colinramsay.co.uk

Reviewing ExtSharp 2.0.1

02 Apr 2008

After my earlier post on JS generation from C#, I wanted to investigate my options. Although zproxy highlighted the jsc project, I wanted to focus on a real world scenario first and so I'm looking at ExtSharp, which relies on Script#, a project which will "compile your C# source code into JavaScript".

ExtSharp leverages Script# to allow you to write ExtJS applications in C#, which was my target when I began thinking about JS generation. I'd like full intellisense, documentation and compile-time checking when working with this rich framework. Will ExtSharp give me that?

Downloading ExtJS2Samples-v2.0.1.zip from the Google Code site gives me a solution of samples. Here an interesting implementation issue arises - all of the actual C#-Javascript class files are in a separate project to the .aspx pages which display them. This is down to necessity; Script# uses an assembly called sscorlib which, bizarrely, seems to provide its own implementations of many of the .NET types found in the mscorlib assembly.

This separate project also runs an MSBuild targets file from Script# which runs after main compilation to compile the C# into Javascript. Straight away I'm seeing two bits of magic - sscorlib and post-build events - which I'm not too keen on. But the solution builds, and after changing the web.config references to nStuff.ScriptSharp.Web to 0.4.5.0, I am able to view the samples.

Based on my earlier post, I was interested in the Window sample, but unfortunately that didn't work. The array Grid one did though, and it operated just as the ExtJS website sample does. Many of the other samples are missing, which is disappointing; of the ones which are present, most work very well. Overall, I was encouraged, and I moved on to looking at the C# code which was generating these samples.

Let's look at how a ColumnModel is built when working in Javascript:

var colModel = new Ext.grid.ColumnModel([
           {id:'company',header: "Company", width: 160, sortable: true, dataIndex: 'company'},
            {header: "Price", width: 75, sortable: true, renderer: 'usMoney', dataIndex: 'price'},
            {header: "Change", width: 75, sortable: true, renderer: change, dataIndex: 'change'},
            {header: "% Change", width: 75, sortable: true, renderer: pctChange, dataIndex: 'pctChange'},
            {header: "Last Updated", width: 85, sortable: true, renderer: Ext.util.Format.dateRenderer('m/d/Y'), dataIndex: 'lastChange'}
 ]);

I think that's pretty concise - there's not a lot of cruft. Now the ExtSharp version:

ColumnModel colModel = new ColumnModel(new Dictionary[] {
    new Dictionary("id", "company", "header", "Company", "width", 160, "sortable", true, "locked", false, "dataIndex", "company"),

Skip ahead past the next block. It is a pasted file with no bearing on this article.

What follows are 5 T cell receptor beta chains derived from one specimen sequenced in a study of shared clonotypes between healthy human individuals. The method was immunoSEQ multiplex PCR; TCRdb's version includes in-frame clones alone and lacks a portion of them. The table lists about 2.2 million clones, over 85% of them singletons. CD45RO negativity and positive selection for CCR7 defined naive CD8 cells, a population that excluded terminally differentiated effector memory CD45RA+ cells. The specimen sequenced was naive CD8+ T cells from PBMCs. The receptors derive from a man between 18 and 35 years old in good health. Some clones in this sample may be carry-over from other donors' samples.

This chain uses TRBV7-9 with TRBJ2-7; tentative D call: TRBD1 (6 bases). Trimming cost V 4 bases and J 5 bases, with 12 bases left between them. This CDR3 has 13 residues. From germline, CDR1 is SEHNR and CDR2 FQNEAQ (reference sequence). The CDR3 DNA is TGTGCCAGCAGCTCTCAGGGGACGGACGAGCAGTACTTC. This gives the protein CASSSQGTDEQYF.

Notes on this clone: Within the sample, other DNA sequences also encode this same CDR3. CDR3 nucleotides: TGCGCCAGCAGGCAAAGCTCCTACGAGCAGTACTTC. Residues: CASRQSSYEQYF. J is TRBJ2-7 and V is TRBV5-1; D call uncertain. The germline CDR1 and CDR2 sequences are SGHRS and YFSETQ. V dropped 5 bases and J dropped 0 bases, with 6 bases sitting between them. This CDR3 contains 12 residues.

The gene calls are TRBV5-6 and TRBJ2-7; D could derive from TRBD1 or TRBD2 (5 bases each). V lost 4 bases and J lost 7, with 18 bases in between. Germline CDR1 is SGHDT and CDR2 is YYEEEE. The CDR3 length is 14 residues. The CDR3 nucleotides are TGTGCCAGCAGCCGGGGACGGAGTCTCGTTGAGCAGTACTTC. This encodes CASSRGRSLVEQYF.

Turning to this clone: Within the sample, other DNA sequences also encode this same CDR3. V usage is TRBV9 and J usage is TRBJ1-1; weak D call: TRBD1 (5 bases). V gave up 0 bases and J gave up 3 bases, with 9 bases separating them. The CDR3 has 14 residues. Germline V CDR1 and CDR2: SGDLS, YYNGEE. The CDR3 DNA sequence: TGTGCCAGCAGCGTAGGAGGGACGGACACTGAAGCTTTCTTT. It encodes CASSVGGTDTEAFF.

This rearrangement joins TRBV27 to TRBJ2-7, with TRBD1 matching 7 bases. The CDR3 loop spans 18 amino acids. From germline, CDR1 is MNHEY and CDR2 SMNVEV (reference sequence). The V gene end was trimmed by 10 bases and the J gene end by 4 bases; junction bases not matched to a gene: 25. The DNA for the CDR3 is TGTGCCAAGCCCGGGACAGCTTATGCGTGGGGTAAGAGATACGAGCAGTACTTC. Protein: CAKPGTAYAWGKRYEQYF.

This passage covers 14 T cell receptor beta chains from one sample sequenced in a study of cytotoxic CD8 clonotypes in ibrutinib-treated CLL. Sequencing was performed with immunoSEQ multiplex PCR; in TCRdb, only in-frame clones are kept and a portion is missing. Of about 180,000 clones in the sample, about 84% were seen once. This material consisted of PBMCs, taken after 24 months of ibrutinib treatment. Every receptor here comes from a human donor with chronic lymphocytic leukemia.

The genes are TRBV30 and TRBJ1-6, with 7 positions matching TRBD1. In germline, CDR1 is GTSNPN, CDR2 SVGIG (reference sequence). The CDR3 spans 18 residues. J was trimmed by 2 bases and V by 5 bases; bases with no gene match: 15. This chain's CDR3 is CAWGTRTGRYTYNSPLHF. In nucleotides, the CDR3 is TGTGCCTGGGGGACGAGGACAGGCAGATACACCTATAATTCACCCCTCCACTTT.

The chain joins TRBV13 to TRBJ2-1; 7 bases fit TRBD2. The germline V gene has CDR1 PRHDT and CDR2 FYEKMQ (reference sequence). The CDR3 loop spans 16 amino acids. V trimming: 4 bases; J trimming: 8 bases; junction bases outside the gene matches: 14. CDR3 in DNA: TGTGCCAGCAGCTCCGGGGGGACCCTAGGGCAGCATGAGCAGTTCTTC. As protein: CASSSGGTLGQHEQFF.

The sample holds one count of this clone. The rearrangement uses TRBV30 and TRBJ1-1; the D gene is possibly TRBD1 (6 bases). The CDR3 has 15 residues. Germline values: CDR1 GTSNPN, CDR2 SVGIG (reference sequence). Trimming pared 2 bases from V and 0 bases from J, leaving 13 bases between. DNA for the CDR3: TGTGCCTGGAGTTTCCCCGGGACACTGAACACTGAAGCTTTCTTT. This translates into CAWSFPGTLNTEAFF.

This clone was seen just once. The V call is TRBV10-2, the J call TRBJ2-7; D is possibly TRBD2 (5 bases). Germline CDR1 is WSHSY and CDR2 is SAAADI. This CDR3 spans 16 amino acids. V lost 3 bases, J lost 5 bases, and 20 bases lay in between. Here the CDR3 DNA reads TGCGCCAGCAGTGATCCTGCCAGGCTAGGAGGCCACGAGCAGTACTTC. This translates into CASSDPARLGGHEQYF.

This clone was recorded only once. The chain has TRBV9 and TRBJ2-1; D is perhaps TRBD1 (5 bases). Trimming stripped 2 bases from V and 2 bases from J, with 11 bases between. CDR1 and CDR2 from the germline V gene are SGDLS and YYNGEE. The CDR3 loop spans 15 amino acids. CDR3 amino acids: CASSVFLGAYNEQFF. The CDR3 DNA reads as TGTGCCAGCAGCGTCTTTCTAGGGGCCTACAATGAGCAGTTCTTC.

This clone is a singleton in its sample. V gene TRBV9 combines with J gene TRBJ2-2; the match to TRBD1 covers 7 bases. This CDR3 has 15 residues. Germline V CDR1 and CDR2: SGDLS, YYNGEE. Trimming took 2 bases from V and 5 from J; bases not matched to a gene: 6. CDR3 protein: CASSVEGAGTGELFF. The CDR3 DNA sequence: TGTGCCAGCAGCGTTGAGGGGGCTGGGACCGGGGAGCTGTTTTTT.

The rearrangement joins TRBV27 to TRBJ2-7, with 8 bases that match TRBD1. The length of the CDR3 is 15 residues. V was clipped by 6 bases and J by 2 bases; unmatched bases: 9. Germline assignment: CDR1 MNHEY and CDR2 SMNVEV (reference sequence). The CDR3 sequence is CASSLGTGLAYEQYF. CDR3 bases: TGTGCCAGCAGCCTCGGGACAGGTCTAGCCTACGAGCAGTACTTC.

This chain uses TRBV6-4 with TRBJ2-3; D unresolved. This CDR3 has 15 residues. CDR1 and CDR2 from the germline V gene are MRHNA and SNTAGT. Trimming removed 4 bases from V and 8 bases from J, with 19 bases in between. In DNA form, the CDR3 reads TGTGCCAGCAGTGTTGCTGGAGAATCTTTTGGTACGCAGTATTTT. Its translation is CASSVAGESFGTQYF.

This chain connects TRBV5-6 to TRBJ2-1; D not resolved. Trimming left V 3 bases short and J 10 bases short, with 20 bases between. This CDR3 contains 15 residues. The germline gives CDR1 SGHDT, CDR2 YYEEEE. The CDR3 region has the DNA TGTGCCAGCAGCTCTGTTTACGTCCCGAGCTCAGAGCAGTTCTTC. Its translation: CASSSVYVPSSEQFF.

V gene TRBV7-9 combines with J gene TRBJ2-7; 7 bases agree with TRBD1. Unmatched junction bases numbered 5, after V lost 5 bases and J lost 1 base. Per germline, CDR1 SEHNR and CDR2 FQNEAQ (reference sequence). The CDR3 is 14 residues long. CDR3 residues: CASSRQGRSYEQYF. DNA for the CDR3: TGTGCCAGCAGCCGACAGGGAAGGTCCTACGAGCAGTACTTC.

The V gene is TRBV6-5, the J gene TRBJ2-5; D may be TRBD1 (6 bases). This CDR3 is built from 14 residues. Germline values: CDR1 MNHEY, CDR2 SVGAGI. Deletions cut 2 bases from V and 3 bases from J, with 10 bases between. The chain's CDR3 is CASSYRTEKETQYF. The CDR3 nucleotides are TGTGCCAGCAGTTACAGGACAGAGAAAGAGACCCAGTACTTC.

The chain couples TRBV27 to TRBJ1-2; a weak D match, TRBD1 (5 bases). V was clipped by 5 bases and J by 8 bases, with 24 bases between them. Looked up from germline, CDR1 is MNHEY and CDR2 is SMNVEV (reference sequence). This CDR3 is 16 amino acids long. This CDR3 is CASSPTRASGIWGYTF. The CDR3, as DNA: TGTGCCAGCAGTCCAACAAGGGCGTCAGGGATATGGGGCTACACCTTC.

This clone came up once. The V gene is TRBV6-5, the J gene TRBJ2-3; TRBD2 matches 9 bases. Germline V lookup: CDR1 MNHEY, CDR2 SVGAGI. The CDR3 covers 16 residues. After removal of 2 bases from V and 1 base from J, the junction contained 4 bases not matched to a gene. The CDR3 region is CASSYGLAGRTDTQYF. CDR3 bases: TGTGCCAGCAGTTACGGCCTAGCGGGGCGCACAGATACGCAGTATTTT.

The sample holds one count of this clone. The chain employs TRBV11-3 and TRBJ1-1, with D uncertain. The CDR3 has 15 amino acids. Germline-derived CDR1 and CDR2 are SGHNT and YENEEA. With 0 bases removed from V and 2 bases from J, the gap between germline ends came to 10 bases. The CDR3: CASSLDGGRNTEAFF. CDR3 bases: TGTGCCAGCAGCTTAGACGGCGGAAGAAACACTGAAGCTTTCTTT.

new Dictionary("header", "Price", "width", 75, "sortable", true, "renderer", new MoneyRenderer(Format.usMoney), "dataIndex", "price"),
    new Dictionary("header", "Change", "width", 75, "sortable", true, "renderer", new ColumnRenderer(change), "dataIndex", "change"),
    new Dictionary("header", "% Change", "width", 75, "sortable", true, "renderer", new ColumnRenderer(pctChange), "dataIndex", "pctChange"),
    new Dictionary("header", "Last Updated", "width", 85, "sortable", true, "renderer", Format.dateRenderer("m/d/Y"), "dataIndex", "lastChange")
});

Hmm. Lots of strings - I'm not keen. This is one of two methods of providing a configuration to an Ext class, the second of which involves a specific config class:

Ext.grid.GridPanel grid = new Ext.grid.GridPanel(new Ext.grid.GridPanelConfig()
    .el("grid-example")
    .ds(ds)
    .cm(colModel)
    .autoExpandColumn("company")
    .height(350)
    .width(600)
    .title("Array Grid")
    .ToDictionary()
);

Unconventional style, to say the least, but at least it's properly typed. This is pretty far away from my ideal API for this kind of thing. Let's look at how this is turned into Javascript.

As I previously mentioned, the Script# project contains MSBuild targets which generate the JS code after the build is complete. This code can then either be referenced directly, or via some ASP.NET controls from your ASPX pages. As well as your own generated code, you must also reference a couple of Script# files and a wrapper file for Ext itself. That wrapper file is actually what makes everything work here - rather than your C# code being converted into something which works with the Ext library, it instead only works with the Ext wrapper provided by ExtSharp.

Looking at the ExtSharp project overall, I'm not a convert. There are too many layers between your C# and where it finally touches the "real" Javascript:

1. Your generated JS
2. ExtSharp JS wrapper
3. Script# utility JS

The C# API is also pretty horrible - certainly not in my style but also far from being an API I recognise from any other project I've worked on. Whether this is a style choice or due to technical limitations, I'm not sure.

The ExtSharp project definitely drew my curiosity, and could hold promise. In its current state, I wouldn't consider using it in a project of my own, as the API is not strong enough to make me swap from native Javascript. Still, I will continue to follow future work with interest.